Engineering – A Different Dimension
Krzysztof Tutaj MSc MIEI, CEO & President E-TEC Power International Ltd.
There are times when you think you’ve seen it all, and then you see something that makes you realise that no matter how long you live, the world will always have the potential to surprise you.
As we aspire to become engineers, many of us start via an academic route where we go through a formal education learning theory and putting it to the test to some degree or other. Then we take our education into the real world and find we still have much to learn, so we continue the process but with the difference that we now start to learn more “from experience”, although if we’re honest, a certain amount of time that actually means “from our mistakes”!
In terms of mistakes people can make when interpreting engineering documentation, I thought I’d more or less seen it all until I paid a visit to a customer one time about 20 years ago, and as he spoke to me I started to become distracted as I observed a 40 kW UPS system I supplied him installed in the middle of the room as expected, but with a brick wall built around it on three sides, definitely not expected, so I had to stop him to ask why. He said he had been a bit puzzled too, but that a dimensioned drawing in our manual clearly showed that a wall had to be built around it with a 100 mm gap, so he faithfully followed the instruction as he understood it. It fact what the drawing actually showed was that for ventilation purposes, that particular kind of system needed a gap of at least 100 mm to any other solid surface from the sides and rear of the enclosure. I decided not to embarrass him in front of his colleagues and simply complimented the workmanship of his bricklayer and swiftly changed the subject! Of course I talked to him about it later, and we laughed about it on subsequent occasions, but it’s a story I often recount by way of encouraging people to think carefully about how others may interpret ideas or instructions they are trying to get across, particularly if there is a language barrier.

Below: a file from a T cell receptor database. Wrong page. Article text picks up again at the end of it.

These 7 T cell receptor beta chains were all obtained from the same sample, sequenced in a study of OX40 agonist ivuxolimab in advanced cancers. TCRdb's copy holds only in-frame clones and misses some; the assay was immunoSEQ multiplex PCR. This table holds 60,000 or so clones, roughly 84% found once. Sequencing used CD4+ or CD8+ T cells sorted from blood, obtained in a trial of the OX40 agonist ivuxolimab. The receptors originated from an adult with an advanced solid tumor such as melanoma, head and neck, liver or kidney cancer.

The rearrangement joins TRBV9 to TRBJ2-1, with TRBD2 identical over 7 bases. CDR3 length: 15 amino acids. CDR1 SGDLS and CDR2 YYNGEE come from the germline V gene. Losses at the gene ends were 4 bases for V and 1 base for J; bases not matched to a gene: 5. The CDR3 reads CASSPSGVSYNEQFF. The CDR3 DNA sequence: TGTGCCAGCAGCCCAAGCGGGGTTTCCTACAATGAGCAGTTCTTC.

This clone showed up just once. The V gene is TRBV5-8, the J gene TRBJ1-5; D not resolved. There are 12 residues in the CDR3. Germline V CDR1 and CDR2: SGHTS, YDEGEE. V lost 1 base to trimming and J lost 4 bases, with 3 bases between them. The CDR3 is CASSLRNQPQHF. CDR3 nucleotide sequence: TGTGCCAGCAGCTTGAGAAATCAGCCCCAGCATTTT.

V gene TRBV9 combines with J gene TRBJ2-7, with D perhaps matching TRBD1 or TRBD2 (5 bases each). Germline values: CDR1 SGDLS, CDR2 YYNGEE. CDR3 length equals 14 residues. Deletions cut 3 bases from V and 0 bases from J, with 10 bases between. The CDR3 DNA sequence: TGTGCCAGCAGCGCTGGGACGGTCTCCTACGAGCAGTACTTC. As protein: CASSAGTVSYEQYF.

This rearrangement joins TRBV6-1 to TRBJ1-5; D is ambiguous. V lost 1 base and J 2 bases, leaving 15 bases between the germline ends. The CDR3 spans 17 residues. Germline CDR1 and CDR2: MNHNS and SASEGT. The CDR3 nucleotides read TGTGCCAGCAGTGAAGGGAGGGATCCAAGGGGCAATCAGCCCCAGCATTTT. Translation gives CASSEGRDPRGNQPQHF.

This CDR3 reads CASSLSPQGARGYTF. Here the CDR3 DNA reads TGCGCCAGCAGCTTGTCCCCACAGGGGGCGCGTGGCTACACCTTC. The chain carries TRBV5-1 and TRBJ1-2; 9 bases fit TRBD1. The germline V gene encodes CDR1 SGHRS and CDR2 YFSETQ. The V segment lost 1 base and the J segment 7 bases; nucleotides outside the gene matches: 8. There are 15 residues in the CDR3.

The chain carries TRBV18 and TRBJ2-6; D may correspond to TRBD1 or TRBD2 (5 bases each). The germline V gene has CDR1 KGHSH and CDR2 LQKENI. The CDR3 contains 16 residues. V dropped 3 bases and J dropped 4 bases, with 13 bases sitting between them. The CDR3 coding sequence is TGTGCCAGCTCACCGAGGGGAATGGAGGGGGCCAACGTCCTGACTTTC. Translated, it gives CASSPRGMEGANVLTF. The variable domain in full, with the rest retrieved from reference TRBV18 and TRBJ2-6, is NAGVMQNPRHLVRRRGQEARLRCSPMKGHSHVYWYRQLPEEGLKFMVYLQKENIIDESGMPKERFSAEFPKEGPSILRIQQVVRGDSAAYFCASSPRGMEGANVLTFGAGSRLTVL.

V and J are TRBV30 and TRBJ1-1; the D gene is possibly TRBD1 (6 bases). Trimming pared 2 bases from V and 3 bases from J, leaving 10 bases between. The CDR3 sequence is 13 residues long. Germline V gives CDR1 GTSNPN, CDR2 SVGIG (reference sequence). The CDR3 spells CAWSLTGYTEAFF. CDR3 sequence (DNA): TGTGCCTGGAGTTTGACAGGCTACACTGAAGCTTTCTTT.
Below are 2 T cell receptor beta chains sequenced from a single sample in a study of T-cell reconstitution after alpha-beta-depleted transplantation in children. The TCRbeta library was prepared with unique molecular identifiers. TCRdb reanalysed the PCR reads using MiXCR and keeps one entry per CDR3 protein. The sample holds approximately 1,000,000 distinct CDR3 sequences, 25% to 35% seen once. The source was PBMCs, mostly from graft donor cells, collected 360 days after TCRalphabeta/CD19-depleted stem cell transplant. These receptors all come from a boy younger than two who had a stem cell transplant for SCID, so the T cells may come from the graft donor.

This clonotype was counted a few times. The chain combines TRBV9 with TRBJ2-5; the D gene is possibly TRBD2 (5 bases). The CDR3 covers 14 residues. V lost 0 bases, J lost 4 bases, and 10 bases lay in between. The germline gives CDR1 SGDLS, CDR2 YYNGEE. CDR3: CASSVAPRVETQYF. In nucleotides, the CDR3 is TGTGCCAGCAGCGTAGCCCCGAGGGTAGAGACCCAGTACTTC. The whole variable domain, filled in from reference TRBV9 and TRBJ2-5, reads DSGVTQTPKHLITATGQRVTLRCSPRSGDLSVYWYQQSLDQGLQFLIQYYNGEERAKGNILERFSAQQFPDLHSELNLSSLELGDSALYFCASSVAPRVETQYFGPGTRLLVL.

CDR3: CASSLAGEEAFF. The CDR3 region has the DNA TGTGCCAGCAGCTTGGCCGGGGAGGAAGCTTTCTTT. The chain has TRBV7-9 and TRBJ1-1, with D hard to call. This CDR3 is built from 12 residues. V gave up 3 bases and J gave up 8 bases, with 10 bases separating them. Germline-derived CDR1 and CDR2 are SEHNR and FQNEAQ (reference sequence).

Every young engineer starting out has a hill to climb in their development and for the good ones that takes the whole of their career, but to really make their mark they must help leave the hill behind them in a state that allows the next generation to start their ascent at a higher level and thus push innovation ever upwards and onwards. At E-TEC our stated mission is “To be a world leader, by providing and developing Innovative Solutions that transforms the Engineering Industry“, which some might say is ambitious, but never the less has been our mindset from day one. In 2014 we look forward to marking 15 years in business, and in that time the world has seen advancement in all kinds of technology including increasing adoption of 3D CAD and Digital Prototyping, and through continued investment in the development of our PEARL Virtual Engineering project we aim to move to a point where engineering, simulation, visualisation and ease of access to information/documentation about an installation is available in one software package, and practical to use when working with our clients on the smallest of installations to largest of Data Centre builds, to improve design efficiency, accuracy and discipline, and reduce costs and the amount of mistakes that can be made along the way. The down side is that it may put the occasional UPS bricklayer out of work, but I still see it as progress!